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This column was originally published on RealMoney on Nov. 9 at 8:11 a.m. EST. It's being republished as a bonus for readers.

Knight Capital's


earnings stream has been so difficult to predict that even the company has stopped trying! Does this present an opportunity for investors, or is it a signal that earnings volatility may just be too high to stomach?

The company began giving annual earnings guidance in November 2004 when it estimated 2005 pretax operating income of $75 million to $130 million, a wide range to say the least. Knight's results ultimately came in at $80 million, on the back of a very strong fourth quarter that contributed $27 million to that total.

In November 2005, the company guided for 2006 pretax operating income of $80 million to $140 million. With three quarters down so far this year and one to go, Knight has earned pretax operating income of more than $193 million. It looks like that wide range wasn't nearly wide enough.

Last week, at the company's annual analyst meeting, management said that the exercise of estimating earnings was just too difficult and was of limited benefit to investors, anyway. The shares did sell off a bit, as some understandably were cautious. Many times, suspending guidance could be a precursor to negative developments. The most logical approach for fundamental investors is to review this company from the bottom up.

A Closer Look

Knight has two principal businesses: trade-execution services (called Global Markets in company literature) and asset management (through the Deephaven Capital Management multi-strategy hedge fund the company controls).

The Global Markets business has changed significantly over the past few years, as it has evolved from its roots in OTC market-making into a much more diversified operation. It now has more than 1,200 institutional clients, a fixed-income offering (ValuBond, which was acquired last month for $18.2 million in cash), a fully electronic foreign-exchange platform (Hotspot FX, which was acquired in April for $77.5 million in cash) and a direct-access network (Direct Edge ECN, which now executes 80 million to 90 million shares daily), as well as many other products and services.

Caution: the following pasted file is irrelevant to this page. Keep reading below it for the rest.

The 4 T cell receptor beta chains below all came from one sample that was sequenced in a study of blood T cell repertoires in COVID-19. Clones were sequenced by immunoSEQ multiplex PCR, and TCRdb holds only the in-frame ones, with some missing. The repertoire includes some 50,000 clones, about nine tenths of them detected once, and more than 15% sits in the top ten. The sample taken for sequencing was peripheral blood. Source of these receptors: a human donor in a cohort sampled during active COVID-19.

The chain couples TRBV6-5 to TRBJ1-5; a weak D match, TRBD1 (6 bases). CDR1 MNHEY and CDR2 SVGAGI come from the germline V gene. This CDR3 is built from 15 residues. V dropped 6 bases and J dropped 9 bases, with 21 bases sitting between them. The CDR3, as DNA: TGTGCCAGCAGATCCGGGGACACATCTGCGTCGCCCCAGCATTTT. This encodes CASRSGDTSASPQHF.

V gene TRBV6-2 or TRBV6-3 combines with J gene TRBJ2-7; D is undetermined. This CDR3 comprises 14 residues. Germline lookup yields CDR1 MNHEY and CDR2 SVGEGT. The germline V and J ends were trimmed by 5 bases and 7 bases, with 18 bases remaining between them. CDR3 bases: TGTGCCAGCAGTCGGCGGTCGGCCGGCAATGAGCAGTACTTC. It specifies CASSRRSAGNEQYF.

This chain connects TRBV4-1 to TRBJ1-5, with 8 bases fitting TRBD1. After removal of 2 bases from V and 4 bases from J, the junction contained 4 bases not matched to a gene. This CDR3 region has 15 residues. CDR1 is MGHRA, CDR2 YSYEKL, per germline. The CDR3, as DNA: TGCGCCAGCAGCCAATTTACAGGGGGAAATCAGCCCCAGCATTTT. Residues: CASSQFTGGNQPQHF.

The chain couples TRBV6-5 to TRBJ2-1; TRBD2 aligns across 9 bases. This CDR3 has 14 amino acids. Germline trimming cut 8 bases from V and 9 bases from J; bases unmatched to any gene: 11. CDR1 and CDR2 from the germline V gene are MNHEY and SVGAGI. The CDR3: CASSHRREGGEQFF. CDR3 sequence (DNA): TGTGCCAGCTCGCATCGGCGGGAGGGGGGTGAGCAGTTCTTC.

Beyond just diversifying, this business has also enjoyed improving margins. The pretax margins for this line have risen from 13% in 2004 to 26% for the first three quarters of 2006.

Even more importantly, average revenue capture per dollar value traded (an important measure for any trade-execution business) has been quite stable at 2.3 basis points in the first quarter of this year, 2.1 basis points in the second quarter and 2.2 basis points in the third quarter.

This is a key metric because most observers see Knight as being quite sensitive to volume on the OTC Bulletin Board (think micro-caps). Volume on the bulletin board was $9.4 billion for the third quarter, down from $15.3 billion for the first quarter, but Knight's revenue capture remained stable.

Knight's own dollar volume of equities traded declined from $559 billion in the first quarter to $410 billion in the third quarter. The company will surely see lower volumes with lower industry trading activity, but its margins are robust and it's less sensitive to bulletin-board action.

As a point of interest, October bulletin-board volume was 11.4% above the third-quarter average, so this could slightly benefit Knight in the current quarter. However, as you can see, this is a volatile data set.